The prisoners are calling for a Presidential pardon and have refused to suspend the fast till they get an acceptable solution. Tamil political prisoners at key prisons around the country began a fast unto death today, demanding their release.The Prisons Department said that Tamil political prisoners at the Welikada prison are among those who are taking part in the fast.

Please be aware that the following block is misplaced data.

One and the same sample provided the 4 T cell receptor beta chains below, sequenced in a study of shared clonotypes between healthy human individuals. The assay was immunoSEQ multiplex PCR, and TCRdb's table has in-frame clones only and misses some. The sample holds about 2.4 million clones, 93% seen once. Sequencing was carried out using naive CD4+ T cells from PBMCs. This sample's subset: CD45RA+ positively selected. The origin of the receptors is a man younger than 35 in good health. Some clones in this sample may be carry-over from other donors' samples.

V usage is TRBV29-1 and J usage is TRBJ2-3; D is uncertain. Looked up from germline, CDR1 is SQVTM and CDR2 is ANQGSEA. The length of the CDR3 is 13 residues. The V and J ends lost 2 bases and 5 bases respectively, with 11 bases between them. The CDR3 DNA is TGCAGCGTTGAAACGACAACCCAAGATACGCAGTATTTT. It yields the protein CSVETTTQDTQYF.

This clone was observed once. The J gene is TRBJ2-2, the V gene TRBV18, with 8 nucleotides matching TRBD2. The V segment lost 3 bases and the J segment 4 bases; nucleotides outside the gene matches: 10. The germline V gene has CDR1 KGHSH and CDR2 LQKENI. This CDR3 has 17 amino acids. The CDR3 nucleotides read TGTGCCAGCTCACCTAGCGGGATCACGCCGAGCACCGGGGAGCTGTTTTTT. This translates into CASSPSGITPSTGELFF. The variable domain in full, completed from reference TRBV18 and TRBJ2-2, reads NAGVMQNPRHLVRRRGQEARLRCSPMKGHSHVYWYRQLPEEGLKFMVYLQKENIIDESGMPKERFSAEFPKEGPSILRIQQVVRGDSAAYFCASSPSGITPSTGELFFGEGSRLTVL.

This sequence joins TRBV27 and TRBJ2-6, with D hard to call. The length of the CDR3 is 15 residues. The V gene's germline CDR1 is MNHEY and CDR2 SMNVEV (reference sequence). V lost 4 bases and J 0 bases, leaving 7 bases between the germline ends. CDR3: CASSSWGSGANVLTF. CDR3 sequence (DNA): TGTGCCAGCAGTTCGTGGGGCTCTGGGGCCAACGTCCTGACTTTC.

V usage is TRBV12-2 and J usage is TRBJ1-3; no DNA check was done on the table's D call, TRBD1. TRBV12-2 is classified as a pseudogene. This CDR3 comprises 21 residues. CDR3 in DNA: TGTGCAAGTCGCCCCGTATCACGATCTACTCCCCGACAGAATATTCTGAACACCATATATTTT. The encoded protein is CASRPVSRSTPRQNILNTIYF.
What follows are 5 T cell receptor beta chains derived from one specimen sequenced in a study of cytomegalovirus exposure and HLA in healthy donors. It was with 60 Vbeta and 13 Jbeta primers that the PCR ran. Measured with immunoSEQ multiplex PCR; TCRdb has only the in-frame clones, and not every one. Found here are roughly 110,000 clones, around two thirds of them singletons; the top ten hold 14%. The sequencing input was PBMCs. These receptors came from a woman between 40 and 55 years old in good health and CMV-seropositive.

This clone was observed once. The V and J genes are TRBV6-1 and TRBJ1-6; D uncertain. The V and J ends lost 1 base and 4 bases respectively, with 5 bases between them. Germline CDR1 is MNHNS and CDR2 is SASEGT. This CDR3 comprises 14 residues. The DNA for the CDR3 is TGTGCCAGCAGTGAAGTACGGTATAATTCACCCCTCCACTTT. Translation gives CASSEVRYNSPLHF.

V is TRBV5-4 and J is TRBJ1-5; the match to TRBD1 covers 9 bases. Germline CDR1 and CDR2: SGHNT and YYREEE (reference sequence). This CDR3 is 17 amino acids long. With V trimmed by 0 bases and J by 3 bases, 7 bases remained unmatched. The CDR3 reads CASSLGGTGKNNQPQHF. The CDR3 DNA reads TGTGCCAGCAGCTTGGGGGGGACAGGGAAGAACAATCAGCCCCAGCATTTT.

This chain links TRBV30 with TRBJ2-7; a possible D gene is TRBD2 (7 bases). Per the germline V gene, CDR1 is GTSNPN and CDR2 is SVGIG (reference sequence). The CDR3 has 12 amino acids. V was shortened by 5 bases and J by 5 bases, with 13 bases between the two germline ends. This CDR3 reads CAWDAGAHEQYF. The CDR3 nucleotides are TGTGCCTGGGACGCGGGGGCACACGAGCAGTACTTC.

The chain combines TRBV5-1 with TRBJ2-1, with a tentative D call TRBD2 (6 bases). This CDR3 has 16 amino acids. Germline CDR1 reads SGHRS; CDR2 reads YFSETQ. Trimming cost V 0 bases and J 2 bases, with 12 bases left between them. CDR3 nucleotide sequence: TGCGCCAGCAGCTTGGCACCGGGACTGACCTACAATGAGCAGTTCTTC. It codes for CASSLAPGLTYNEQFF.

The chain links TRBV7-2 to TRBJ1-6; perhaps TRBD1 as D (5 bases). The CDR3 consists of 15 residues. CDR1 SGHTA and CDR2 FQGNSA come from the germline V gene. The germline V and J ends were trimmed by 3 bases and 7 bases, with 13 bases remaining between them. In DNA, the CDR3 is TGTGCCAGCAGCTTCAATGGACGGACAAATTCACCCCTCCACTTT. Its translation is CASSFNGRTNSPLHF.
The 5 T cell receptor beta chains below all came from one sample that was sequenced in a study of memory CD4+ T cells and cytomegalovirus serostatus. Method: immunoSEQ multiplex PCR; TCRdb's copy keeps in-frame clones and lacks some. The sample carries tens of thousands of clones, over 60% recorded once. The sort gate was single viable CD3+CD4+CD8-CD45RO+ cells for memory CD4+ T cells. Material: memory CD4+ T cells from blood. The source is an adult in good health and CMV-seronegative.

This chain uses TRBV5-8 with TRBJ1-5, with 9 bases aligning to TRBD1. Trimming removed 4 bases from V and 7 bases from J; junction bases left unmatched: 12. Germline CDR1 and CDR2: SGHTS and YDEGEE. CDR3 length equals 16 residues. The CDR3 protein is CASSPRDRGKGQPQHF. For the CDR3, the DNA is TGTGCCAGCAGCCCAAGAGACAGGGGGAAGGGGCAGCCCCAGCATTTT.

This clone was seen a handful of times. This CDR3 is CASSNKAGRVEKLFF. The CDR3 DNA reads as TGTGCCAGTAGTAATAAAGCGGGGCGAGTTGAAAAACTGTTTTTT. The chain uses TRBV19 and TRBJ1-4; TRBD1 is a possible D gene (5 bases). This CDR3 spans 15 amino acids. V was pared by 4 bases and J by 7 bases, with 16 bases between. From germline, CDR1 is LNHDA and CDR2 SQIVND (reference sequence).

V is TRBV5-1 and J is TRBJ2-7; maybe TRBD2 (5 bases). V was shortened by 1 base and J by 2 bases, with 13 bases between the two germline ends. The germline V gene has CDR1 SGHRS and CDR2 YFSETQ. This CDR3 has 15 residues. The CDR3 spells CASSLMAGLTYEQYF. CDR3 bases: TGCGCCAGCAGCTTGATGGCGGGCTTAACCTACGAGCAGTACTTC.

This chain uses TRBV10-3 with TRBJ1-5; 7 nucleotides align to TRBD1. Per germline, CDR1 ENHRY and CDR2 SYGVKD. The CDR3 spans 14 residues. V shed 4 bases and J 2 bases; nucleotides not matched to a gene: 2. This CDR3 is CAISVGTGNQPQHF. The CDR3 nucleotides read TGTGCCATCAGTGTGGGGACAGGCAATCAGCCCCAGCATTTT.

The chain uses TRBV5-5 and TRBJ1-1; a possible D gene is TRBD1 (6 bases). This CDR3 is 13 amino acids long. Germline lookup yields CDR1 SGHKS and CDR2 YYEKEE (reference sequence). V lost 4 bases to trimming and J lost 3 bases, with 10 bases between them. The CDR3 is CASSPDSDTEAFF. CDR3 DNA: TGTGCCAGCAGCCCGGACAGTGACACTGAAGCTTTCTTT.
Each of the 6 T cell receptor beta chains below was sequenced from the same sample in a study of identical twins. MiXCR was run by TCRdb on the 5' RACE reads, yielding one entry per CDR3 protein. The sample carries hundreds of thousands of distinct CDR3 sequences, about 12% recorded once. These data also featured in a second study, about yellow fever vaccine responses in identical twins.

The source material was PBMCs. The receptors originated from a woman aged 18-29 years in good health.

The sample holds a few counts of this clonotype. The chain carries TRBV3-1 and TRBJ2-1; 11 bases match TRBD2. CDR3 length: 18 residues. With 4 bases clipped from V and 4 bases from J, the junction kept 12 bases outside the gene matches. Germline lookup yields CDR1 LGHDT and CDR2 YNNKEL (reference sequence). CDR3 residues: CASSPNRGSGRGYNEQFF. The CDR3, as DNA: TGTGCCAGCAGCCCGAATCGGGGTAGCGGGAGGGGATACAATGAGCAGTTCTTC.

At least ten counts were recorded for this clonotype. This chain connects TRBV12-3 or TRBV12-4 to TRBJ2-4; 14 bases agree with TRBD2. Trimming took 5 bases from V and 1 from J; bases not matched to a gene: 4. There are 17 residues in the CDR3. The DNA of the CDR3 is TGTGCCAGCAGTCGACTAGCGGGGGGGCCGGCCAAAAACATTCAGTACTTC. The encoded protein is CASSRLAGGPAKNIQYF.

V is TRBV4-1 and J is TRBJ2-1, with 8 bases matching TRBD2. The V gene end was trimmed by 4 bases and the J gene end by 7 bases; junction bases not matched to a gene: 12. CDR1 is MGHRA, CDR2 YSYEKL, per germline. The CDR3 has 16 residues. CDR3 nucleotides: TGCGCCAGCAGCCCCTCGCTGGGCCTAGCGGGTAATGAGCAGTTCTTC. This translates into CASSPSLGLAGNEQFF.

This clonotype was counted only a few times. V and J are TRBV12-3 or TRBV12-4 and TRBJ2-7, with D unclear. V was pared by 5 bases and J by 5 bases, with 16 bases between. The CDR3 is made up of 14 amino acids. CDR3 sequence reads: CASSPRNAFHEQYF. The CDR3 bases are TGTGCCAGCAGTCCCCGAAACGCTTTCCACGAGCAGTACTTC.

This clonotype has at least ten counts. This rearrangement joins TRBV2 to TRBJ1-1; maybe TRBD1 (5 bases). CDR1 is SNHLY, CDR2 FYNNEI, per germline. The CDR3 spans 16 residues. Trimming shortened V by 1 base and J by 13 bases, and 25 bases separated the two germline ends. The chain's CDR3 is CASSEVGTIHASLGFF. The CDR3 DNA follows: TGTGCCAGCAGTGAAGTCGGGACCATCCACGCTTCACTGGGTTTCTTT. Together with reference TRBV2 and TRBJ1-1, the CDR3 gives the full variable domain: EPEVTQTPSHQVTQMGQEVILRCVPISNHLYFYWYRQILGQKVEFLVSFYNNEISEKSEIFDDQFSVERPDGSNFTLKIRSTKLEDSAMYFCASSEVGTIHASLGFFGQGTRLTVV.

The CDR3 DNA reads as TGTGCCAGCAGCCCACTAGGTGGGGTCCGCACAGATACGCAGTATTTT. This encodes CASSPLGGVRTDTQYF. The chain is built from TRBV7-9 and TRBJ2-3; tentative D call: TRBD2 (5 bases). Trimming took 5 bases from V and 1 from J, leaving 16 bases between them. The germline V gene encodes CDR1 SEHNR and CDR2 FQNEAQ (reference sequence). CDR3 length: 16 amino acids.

Throughout his 40-year career, Loris Gasparotto has worked to help put Brock University on the map.A cartographer in the Department of Geography and Tourism Studies, he was often relied upon to create maps of the ever-evolving campus, among his many other projects.At the end of 2017, three months after marking four decades with the University, Gasparotto entered the next chapter of his life: retirement.To recognize his contributions to Brock, the Department is hosting an open house in his honour on Friday, Jan. 19.Reflecting on his career, Gasparotto said a lot has changed on campus since he first began in his role in September 1977. “The biggest difference between now and when I started is the size of the University,” he said. At that time, Brock had about 3,000 students — a size similar to Gasparotto’s Toronto high school.Upon his retirement in December 2017, Loris Gasparotto, right, handed over his keys to the Department of Geography and Tourism Studies to colleague Dimitre Iankoulov.When he retired, the student population was approaching 19,000.Gasparotto helped document the growth of campus through the creation of a timeline using aerial photography, which can still be viewed on the walls of the Department of Geography and Tourism Studies in Mackenzie Chown’s C-Block.The University wasn’t alone in its evolution over the years; Gasparotto’s role as cartographer also changed a great deal over time.When he began his career, his tools included pens and ink for manual drafting, which was done in an office with a drafting table, a light table and map cabinets for storage.By the late 1980s, however, manual work began to go digital.Gasparotto recalls the initial challenges of new software and small computer screens. He pushed through the transition and ultimately found that technology made it easier to edit and make changes to his maps.No matter the method, he always found a way to support faculty in his department, creating maps and images for teaching, research and publications. He also sometimes did work for faculty members outside the department and for administrative units, producing official and unofficial campus maps.His talents were recognized in 1988, when the maps produced by Gasparotto, Professor Alun Hughes and Peter Brown, then the cartographer in Earth Sciences, for Great Lakes: An Environmental Atlas and Resource Book won an award for excellence in cartography and design from the British Cartographic Society.Then, in 2003, Gasparotto received a Brock Distinguished Service Award — an honour he considers a career highlight.“It was the the cherry on top of the cake,” he said.A photo from the occasion of Mackenzie Chown architect Raymond Moriyama, Gasparotto and former Brock University President David Atkinson hung in his office until he packed it up in December.“Loris was a very important part of our team over his 40 years at Brock,” said Chris Fullerton, Chair of the Department of Geography and Tourism Studies. “I don’t think a single one of our faculty members, myself included, doesn’t have something — from a handful to a full portfolio of maps and other illustrative work — created by Loris for inclusion in our journal articles, books and book chapters, government reports and other publications.“Loris showed impeccable attention to detail in his work, and the results were consistently wonderful.”Gasparotto’s favourite part of the job was the people. He speaks proudly of his staff and faculty colleagues, from whom he learned a great deal.“It was a great environment,” Gasparotto said. “How can you beat having information given to you, one on one? It’s amazing, the knowledge they have and share. It gives you a different perspective on things.”Beyond his cartographical skills, Gasparotto was also a “key part of our staff in a number of other ways,” Fullerton said. “His dedication to our department’s success was incredible. It’s going to take some getting used to, not having him around.”Gasparotto is looking forward to spending more time with his wife, children and grandchildren — though he may still stop by campus for a game of euchre at lunch from time to time.What: Open house retirement party for Loris GasparottoWhen: Friday, Jan. 19 from 2 to 5 p.m. (remarks at 3 p.m.)Where: Mackenzie Chown C-Block, Room 405All are welcome to attend the celebration.